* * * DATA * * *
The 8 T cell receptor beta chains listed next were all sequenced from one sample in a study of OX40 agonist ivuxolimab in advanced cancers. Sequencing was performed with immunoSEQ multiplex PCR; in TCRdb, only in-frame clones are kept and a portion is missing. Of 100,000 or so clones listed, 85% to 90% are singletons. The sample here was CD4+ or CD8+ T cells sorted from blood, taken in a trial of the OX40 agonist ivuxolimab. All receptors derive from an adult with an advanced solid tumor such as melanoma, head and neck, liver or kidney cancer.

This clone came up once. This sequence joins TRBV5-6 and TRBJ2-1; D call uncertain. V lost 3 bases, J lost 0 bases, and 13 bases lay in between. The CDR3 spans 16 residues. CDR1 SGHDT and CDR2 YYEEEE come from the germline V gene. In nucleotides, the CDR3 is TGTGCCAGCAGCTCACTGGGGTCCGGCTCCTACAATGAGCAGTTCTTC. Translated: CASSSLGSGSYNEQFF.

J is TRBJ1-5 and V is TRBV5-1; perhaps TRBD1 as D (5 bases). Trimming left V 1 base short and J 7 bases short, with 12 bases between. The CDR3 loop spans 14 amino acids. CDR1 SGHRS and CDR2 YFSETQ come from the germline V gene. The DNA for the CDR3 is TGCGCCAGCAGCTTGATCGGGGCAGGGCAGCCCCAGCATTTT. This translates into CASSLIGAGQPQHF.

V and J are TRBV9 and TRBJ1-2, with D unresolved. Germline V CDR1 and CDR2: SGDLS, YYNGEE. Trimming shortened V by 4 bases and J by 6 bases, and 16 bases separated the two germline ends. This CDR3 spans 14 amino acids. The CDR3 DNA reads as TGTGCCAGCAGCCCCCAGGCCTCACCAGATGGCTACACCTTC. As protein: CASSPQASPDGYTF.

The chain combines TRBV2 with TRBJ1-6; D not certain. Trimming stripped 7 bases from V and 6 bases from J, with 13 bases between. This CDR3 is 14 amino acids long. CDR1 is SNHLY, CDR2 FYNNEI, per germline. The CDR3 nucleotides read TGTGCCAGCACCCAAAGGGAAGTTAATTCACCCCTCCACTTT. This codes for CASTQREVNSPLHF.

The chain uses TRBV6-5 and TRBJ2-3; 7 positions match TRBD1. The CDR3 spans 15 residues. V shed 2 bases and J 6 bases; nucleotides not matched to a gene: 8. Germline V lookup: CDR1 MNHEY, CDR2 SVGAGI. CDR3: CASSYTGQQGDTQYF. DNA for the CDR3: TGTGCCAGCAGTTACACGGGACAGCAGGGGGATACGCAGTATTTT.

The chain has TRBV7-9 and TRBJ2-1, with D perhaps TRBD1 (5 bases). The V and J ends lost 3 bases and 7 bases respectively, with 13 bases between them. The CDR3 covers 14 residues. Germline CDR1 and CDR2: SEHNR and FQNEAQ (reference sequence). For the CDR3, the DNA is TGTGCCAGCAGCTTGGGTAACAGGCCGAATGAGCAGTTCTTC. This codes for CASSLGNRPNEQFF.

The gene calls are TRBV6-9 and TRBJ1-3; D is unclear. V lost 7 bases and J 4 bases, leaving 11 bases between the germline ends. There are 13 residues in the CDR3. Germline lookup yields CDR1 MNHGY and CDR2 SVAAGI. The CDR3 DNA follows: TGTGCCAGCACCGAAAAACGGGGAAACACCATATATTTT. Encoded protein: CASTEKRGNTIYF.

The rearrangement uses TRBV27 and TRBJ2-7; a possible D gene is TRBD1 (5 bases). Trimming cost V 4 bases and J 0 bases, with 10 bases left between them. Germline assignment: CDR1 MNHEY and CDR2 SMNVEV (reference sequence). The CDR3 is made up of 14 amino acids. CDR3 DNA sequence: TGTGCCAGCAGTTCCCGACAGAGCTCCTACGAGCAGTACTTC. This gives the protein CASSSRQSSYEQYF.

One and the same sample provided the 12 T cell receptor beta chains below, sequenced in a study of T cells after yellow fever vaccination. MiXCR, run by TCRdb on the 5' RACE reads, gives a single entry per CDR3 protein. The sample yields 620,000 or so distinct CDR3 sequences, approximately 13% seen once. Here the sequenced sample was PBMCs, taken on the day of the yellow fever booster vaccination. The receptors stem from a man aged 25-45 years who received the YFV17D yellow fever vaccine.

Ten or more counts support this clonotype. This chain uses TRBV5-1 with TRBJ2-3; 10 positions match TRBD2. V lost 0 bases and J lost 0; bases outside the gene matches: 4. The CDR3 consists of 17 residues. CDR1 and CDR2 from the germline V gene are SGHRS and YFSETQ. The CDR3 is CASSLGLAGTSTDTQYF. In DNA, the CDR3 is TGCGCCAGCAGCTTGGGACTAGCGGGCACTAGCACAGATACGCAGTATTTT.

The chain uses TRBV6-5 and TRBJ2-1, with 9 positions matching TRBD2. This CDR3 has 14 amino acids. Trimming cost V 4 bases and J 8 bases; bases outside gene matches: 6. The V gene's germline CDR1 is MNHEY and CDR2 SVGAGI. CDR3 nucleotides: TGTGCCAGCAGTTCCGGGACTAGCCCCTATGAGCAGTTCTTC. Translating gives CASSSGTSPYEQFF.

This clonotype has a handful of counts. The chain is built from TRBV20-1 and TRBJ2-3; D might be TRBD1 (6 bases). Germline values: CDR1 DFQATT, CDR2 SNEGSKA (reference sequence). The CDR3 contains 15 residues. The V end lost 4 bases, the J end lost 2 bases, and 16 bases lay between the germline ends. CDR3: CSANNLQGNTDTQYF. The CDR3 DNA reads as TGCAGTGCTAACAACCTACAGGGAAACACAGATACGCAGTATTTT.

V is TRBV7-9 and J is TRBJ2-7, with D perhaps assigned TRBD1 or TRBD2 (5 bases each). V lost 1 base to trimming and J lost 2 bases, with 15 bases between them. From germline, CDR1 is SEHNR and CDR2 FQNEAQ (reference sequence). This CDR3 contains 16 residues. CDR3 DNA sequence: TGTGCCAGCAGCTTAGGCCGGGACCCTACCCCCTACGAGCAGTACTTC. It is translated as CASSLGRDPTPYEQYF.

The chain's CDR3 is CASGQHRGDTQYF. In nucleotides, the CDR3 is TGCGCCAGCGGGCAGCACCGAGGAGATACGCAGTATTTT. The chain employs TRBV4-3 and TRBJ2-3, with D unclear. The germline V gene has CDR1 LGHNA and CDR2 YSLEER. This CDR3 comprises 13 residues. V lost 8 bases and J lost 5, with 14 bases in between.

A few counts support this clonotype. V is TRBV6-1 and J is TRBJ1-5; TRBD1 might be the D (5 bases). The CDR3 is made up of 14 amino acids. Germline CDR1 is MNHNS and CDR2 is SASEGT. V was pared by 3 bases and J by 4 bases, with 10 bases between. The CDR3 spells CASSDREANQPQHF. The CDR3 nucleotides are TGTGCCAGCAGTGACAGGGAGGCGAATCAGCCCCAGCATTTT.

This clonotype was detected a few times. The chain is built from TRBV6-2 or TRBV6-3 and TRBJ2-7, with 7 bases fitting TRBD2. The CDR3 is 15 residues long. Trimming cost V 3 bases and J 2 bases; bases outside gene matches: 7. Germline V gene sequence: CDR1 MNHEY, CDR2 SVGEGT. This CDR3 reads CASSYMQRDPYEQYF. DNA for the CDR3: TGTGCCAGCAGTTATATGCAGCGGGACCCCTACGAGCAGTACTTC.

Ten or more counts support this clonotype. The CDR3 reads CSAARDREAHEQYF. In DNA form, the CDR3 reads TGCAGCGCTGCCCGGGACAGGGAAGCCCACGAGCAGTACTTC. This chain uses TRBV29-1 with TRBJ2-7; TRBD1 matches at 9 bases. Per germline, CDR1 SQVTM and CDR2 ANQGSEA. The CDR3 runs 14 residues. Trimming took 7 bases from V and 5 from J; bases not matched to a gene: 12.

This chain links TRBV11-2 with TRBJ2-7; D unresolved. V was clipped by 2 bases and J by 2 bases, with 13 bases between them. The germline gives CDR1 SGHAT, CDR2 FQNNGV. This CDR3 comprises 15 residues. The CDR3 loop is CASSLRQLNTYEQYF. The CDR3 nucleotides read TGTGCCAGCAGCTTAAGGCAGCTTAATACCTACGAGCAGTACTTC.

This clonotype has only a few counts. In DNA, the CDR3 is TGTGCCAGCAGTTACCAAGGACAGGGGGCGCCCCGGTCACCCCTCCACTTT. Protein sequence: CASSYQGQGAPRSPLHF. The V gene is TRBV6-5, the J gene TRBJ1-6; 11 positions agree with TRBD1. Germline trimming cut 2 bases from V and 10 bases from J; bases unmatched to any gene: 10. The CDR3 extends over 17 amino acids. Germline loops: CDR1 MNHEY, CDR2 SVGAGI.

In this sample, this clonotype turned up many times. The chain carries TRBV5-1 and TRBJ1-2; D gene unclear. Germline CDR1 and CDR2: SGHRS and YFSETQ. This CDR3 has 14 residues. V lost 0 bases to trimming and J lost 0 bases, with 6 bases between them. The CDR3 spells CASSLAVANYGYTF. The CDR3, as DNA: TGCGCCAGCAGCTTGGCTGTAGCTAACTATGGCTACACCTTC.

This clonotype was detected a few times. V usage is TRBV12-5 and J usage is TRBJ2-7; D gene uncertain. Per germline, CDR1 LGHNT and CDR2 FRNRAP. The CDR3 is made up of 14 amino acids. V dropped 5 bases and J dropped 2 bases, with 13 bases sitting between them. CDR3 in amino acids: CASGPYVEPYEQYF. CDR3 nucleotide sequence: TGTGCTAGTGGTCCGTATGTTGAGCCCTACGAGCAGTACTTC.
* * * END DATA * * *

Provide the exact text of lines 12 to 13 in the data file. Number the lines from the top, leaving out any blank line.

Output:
The chain uses TRBV6-5 and TRBJ2-1, with 9 positions matching TRBD2. This CDR3 has 14 amino acids. Trimming cost V 4 bases and J 8 bases; bases outside gene matches: 6. The V gene's germline CDR1 is MNHEY and CDR2 SVGAGI. CDR3 nucleotides: TGTGCCAGCAGTTCCGGGACTAGCCCCTATGAGCAGTTCTTC. Translating gives CASSSGTSPYEQFF.

This clonotype has a handful of counts. The chain is built from TRBV20-1 and TRBJ2-3; D might be TRBD1 (6 bases). Germline values: CDR1 DFQATT, CDR2 SNEGSKA (reference sequence). The CDR3 contains 15 residues. The V end lost 4 bases, the J end lost 2 bases, and 16 bases lay between the germline ends. CDR3: CSANNLQGNTDTQYF. The CDR3 DNA reads as TGCAGTGCTAACAACCTACAGGGAAACACAGATACGCAGTATTTT.